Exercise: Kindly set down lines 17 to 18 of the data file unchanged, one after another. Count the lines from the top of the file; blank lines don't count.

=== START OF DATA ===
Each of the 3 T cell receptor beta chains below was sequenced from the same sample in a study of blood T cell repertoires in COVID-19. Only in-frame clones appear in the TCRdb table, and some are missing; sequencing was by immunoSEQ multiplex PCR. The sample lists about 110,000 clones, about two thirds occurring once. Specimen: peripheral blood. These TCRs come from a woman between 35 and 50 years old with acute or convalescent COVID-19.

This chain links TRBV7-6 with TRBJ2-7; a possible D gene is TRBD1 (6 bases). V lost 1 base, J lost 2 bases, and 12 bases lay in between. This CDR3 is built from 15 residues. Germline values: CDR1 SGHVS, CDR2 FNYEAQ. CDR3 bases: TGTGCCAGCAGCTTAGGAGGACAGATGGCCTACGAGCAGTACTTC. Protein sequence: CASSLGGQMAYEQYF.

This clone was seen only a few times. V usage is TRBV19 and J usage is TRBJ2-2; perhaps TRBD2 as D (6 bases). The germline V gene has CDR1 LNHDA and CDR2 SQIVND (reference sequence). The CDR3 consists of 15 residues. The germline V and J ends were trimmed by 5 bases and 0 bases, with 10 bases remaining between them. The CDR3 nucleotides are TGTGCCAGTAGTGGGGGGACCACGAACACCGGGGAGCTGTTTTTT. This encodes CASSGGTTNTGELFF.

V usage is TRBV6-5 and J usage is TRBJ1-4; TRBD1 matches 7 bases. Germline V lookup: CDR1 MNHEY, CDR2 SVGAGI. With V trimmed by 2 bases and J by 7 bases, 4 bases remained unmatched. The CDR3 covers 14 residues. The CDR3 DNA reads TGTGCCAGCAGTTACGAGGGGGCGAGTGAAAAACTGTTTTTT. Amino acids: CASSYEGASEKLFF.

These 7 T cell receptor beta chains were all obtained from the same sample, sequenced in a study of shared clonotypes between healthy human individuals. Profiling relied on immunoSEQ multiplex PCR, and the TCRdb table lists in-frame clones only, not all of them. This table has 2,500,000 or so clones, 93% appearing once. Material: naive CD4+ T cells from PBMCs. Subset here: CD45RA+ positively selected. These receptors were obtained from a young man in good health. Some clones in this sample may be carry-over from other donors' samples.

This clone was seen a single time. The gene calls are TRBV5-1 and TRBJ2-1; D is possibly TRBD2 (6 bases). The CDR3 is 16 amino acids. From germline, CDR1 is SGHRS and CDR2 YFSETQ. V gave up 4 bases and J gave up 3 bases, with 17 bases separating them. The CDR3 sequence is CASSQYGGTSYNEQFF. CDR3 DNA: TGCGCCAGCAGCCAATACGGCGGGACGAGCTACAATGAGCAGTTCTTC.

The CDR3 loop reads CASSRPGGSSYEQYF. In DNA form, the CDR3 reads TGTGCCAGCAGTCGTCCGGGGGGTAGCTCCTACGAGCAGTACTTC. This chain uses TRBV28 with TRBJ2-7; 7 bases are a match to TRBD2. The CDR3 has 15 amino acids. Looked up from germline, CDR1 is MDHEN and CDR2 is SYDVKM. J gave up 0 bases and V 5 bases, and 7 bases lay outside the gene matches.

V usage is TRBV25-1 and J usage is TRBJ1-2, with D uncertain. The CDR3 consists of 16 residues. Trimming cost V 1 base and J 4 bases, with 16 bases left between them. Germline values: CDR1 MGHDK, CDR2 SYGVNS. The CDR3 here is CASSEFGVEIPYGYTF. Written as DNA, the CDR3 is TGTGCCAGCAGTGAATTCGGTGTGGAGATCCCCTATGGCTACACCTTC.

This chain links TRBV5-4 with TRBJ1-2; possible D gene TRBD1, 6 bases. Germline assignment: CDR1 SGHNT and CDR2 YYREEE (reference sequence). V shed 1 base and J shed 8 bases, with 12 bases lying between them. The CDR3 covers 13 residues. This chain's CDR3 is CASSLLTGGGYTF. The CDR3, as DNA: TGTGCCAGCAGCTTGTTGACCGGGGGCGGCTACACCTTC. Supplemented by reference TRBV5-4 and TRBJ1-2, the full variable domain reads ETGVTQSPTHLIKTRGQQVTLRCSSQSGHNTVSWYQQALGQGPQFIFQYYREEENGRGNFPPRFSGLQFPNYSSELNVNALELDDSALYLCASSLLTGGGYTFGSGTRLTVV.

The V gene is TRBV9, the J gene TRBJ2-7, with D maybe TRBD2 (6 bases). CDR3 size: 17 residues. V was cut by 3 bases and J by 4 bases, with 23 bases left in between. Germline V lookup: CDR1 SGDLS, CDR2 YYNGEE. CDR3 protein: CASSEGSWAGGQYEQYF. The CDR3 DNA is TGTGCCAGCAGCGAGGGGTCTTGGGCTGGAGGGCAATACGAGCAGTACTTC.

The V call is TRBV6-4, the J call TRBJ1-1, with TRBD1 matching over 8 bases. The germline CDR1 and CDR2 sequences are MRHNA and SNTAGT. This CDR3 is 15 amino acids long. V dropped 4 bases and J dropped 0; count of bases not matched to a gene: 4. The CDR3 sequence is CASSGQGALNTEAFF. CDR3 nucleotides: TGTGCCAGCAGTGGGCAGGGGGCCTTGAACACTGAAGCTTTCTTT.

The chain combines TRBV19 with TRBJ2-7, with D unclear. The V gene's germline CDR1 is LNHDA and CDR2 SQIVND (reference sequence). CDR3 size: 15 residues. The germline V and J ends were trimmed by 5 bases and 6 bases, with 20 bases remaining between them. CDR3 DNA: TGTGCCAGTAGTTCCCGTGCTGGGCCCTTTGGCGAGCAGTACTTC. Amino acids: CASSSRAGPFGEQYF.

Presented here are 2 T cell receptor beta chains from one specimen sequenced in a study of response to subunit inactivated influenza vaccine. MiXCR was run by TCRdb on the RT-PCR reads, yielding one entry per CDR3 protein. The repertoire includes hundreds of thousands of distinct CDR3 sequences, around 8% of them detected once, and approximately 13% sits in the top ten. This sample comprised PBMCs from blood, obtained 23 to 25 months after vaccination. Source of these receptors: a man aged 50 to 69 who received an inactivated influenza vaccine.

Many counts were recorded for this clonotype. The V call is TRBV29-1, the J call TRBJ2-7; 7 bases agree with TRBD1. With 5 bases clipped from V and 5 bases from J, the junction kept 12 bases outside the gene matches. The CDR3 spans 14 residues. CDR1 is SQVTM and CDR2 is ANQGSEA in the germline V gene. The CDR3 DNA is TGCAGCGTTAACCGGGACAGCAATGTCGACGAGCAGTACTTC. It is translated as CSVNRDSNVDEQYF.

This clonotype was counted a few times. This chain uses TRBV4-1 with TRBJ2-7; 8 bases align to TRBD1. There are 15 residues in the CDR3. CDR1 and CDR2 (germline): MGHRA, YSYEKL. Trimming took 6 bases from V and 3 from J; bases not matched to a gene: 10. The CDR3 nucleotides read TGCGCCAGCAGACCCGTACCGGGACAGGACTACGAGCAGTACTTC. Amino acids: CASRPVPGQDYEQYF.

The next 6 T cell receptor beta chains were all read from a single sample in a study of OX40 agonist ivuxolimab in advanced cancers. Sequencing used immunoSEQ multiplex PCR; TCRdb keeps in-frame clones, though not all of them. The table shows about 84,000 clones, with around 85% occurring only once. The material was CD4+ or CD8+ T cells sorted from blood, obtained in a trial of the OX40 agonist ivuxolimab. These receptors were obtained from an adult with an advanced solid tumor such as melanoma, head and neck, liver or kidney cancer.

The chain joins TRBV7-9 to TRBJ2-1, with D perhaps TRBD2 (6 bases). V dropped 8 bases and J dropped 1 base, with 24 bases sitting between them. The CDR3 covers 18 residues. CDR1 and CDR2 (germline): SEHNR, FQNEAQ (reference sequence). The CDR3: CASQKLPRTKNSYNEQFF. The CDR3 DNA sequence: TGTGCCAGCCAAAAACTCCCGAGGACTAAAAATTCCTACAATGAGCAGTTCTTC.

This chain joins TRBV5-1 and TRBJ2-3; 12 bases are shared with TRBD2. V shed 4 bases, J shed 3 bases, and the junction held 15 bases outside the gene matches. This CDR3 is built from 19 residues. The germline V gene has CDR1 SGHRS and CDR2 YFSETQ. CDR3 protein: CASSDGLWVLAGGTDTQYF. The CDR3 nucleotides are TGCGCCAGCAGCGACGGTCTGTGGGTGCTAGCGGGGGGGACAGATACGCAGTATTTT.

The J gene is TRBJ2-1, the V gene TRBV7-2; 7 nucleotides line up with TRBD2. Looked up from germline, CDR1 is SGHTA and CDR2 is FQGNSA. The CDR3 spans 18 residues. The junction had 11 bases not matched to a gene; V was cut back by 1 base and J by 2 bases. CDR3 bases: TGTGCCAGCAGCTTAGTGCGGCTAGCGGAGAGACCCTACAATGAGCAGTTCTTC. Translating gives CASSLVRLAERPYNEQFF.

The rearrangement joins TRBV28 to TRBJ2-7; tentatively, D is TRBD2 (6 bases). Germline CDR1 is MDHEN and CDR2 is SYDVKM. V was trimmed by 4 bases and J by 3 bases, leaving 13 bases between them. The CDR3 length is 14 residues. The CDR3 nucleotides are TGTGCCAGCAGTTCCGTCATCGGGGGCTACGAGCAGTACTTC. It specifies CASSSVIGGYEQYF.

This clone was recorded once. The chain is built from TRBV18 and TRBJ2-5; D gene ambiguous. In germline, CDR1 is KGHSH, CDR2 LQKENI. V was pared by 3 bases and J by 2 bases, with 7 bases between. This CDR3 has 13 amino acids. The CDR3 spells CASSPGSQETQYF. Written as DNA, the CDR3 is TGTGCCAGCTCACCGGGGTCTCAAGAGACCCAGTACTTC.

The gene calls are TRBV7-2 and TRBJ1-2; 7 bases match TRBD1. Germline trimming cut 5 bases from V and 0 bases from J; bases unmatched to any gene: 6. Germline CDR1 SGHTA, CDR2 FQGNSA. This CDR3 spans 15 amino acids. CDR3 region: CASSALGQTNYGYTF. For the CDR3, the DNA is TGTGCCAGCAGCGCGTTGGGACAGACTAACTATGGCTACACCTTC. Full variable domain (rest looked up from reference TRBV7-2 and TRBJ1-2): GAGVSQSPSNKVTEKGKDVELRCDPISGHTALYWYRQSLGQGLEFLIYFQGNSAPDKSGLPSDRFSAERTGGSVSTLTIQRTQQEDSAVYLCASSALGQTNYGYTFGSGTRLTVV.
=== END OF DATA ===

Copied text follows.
The chain joins TRBV7-9 to TRBJ2-1, with D perhaps TRBD2 (6 bases). V dropped 8 bases and J dropped 1 base, with 24 bases sitting between them. The CDR3 covers 18 residues. CDR1 and CDR2 (germline): SEHNR, FQNEAQ (reference sequence). The CDR3: CASQKLPRTKNSYNEQFF. The CDR3 DNA sequence: TGTGCCAGCCAAAAACTCCCGAGGACTAAAAATTCCTACAATGAGCAGTTCTTC.

This chain joins TRBV5-1 and TRBJ2-3; 12 bases are shared with TRBD2. V shed 4 bases, J shed 3 bases, and the junction held 15 bases outside the gene matches. This CDR3 is built from 19 residues. The germline V gene has CDR1 SGHRS and CDR2 YFSETQ. CDR3 protein: CASSDGLWVLAGGTDTQYF. The CDR3 nucleotides are TGCGCCAGCAGCGACGGTCTGTGGGTGCTAGCGGGGGGGACAGATACGCAGTATTTT.